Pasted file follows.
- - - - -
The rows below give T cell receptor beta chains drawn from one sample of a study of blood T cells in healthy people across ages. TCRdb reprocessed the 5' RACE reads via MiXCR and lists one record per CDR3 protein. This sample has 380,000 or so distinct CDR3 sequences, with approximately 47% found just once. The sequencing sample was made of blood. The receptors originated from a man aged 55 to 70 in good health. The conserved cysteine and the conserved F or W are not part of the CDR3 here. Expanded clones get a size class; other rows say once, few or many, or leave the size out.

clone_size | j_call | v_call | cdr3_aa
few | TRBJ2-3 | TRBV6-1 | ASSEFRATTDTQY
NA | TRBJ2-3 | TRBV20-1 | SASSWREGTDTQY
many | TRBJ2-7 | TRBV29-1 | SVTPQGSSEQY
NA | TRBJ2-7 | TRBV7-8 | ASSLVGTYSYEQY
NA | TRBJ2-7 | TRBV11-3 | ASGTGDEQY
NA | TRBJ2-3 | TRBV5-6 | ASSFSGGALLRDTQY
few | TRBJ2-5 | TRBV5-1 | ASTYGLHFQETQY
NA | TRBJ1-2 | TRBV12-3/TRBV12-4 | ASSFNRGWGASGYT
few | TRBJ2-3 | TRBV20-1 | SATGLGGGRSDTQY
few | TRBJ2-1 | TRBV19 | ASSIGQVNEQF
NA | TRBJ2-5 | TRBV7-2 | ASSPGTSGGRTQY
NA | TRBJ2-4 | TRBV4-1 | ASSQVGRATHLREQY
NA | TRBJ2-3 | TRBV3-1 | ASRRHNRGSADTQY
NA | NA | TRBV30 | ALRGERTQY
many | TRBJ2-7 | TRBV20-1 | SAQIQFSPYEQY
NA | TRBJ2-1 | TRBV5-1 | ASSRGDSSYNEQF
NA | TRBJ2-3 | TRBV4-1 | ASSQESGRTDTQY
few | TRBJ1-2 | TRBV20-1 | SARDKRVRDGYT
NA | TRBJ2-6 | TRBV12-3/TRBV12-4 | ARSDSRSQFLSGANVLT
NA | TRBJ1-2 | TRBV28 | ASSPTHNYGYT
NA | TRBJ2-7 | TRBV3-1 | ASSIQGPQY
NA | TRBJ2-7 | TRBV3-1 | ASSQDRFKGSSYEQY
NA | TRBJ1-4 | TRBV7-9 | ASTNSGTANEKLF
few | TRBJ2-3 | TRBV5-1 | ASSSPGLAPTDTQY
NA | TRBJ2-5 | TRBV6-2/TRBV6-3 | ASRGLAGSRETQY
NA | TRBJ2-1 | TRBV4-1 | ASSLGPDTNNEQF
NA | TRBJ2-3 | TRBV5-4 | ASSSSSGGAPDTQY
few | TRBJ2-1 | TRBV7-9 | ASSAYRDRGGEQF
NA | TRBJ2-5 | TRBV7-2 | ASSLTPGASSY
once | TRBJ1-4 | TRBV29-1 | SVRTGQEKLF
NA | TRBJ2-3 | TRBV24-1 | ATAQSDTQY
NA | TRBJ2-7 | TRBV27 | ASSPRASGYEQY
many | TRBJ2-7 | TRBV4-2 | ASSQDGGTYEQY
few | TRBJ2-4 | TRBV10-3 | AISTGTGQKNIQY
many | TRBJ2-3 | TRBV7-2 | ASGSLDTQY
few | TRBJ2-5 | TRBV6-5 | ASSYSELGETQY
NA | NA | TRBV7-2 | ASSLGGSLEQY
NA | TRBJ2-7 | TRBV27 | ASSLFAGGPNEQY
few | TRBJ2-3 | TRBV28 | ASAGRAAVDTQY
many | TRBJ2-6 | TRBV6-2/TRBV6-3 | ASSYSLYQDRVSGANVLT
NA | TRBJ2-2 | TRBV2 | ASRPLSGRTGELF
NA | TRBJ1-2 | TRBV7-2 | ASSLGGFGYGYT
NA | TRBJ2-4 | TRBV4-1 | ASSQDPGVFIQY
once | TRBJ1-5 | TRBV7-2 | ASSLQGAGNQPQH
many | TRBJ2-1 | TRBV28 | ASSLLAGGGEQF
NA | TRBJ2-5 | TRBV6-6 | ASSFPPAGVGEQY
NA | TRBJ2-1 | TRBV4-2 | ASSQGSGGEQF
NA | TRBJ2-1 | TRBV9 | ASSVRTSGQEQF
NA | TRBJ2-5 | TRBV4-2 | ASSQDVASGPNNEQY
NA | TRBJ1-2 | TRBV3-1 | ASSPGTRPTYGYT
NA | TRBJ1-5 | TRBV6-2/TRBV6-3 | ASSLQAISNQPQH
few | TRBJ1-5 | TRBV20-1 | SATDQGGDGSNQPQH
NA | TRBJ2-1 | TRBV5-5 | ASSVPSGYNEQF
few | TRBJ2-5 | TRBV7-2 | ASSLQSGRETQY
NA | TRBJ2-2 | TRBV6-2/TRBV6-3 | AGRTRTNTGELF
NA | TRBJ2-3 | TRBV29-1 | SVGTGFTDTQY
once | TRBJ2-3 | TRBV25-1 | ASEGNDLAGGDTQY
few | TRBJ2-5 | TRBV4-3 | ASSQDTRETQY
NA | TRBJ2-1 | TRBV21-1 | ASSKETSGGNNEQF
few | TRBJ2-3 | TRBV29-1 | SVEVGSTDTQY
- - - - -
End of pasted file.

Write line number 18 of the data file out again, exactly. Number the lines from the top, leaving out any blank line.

NA | TRBJ2-1 | TRBV5-1 | ASSRGDSSYNEQF